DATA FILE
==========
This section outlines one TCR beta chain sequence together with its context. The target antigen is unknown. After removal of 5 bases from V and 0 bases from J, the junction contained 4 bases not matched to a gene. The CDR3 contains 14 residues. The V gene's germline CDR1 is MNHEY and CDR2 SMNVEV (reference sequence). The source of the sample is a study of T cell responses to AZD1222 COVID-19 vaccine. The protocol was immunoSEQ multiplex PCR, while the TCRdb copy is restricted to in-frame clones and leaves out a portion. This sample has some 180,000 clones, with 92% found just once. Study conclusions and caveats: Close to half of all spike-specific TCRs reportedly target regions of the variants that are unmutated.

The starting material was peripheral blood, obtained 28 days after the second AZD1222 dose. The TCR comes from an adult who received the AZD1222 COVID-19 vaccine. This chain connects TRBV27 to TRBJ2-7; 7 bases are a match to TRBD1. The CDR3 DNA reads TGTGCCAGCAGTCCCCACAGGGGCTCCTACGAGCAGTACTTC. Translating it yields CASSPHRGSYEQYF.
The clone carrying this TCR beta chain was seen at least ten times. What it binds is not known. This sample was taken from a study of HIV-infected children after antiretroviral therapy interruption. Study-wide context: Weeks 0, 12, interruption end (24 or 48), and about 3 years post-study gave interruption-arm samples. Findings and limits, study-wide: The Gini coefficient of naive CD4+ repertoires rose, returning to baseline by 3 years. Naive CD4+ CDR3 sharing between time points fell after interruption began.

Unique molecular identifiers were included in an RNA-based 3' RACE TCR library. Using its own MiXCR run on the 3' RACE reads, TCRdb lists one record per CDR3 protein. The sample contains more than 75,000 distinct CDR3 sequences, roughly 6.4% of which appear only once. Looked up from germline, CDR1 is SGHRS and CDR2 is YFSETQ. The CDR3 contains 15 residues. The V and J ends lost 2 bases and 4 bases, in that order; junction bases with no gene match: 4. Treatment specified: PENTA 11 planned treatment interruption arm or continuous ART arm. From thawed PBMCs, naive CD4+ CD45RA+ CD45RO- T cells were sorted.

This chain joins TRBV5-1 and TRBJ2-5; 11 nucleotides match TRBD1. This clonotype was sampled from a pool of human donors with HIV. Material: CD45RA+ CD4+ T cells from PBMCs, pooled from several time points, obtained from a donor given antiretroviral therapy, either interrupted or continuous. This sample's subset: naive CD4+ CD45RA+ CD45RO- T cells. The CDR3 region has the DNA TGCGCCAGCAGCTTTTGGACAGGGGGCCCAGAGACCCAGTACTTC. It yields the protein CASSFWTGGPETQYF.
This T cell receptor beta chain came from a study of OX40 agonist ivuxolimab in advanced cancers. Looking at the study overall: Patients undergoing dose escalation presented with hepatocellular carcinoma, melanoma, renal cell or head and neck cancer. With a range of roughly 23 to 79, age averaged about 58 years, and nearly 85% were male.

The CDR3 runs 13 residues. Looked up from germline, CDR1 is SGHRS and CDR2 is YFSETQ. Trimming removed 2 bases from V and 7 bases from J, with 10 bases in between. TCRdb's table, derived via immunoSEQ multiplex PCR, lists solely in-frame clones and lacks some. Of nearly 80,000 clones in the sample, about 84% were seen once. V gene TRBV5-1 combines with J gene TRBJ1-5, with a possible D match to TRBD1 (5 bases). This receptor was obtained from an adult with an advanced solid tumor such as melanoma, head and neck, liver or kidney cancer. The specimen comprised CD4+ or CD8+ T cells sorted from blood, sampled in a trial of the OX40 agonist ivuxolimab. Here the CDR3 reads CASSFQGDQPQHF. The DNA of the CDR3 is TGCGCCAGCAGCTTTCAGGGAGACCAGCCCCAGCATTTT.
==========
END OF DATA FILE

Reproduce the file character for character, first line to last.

This section outlines one TCR beta chain sequence together with its context. The target antigen is unknown. After removal of 5 bases from V and 0 bases from J, the junction contained 4 bases not matched to a gene. The CDR3 contains 14 residues. The V gene's germline CDR1 is MNHEY and CDR2 SMNVEV (reference sequence). The source of the sample is a study of T cell responses to AZD1222 COVID-19 vaccine. The protocol was immunoSEQ multiplex PCR, while the TCRdb copy is restricted to in-frame clones and leaves out a portion. This sample has some 180,000 clones, with 92% found just once. Study conclusions and caveats: Close to half of all spike-specific TCRs reportedly target regions of the variants that are unmutated.

The starting material was peripheral blood, obtained 28 days after the second AZD1222 dose. The TCR comes from an adult who received the AZD1222 COVID-19 vaccine. This chain connects TRBV27 to TRBJ2-7; 7 bases are a match to TRBD1. The CDR3 DNA reads TGTGCCAGCAGTCCCCACAGGGGCTCCTACGAGCAGTACTTC. Translating it yields CASSPHRGSYEQYF.
The clone carrying this TCR beta chain was seen at least ten times. What it binds is not known. This sample was taken from a study of HIV-infected children after antiretroviral therapy interruption. Study-wide context: Weeks 0, 12, interruption end (24 or 48), and about 3 years post-study gave interruption-arm samples. Findings and limits, study-wide: The Gini coefficient of naive CD4+ repertoires rose, returning to baseline by 3 years. Naive CD4+ CDR3 sharing between time points fell after interruption began.

Unique molecular identifiers were included in an RNA-based 3' RACE TCR library. Using its own MiXCR run on the 3' RACE reads, TCRdb lists one record per CDR3 protein. The sample contains more than 75,000 distinct CDR3 sequences, roughly 6.4% of which appear only once. Looked up from germline, CDR1 is SGHRS and CDR2 is YFSETQ. The CDR3 contains 15 residues. The V and J ends lost 2 bases and 4 bases, in that order; junction bases with no gene match: 4. Treatment specified: PENTA 11 planned treatment interruption arm or continuous ART arm. From thawed PBMCs, naive CD4+ CD45RA+ CD45RO- T cells were sorted.

This chain joins TRBV5-1 and TRBJ2-5; 11 nucleotides match TRBD1. This clonotype was sampled from a pool of human donors with HIV. Material: CD45RA+ CD4+ T cells from PBMCs, pooled from several time points, obtained from a donor given antiretroviral therapy, either interrupted or continuous. This sample's subset: naive CD4+ CD45RA+ CD45RO- T cells. The CDR3 region has the DNA TGCGCCAGCAGCTTTTGGACAGGGGGCCCAGAGACCCAGTACTTC. It yields the protein CASSFWTGGPETQYF.
This T cell receptor beta chain came from a study of OX40 agonist ivuxolimab in advanced cancers. Looking at the study overall: Patients undergoing dose escalation presented with hepatocellular carcinoma, melanoma, renal cell or head and neck cancer. With a range of roughly 23 to 79, age averaged about 58 years, and nearly 85% were male.

The CDR3 runs 13 residues. Looked up from germline, CDR1 is SGHRS and CDR2 is YFSETQ. Trimming removed 2 bases from V and 7 bases from J, with 10 bases in between. TCRdb's table, derived via immunoSEQ multiplex PCR, lists solely in-frame clones and lacks some. Of nearly 80,000 clones in the sample, about 84% were seen once. V gene TRBV5-1 combines with J gene TRBJ1-5, with a possible D match to TRBD1 (5 bases). This receptor was obtained from an adult with an advanced solid tumor such as melanoma, head and neck, liver or kidney cancer. The specimen comprised CD4+ or CD8+ T cells sorted from blood, sampled in a trial of the OX40 agonist ivuxolimab. Here the CDR3 reads CASSFQGDQPQHF. The DNA of the CDR3 is TGCGCCAGCAGCTTTCAGGGAGACCAGCCCCAGCATTTT.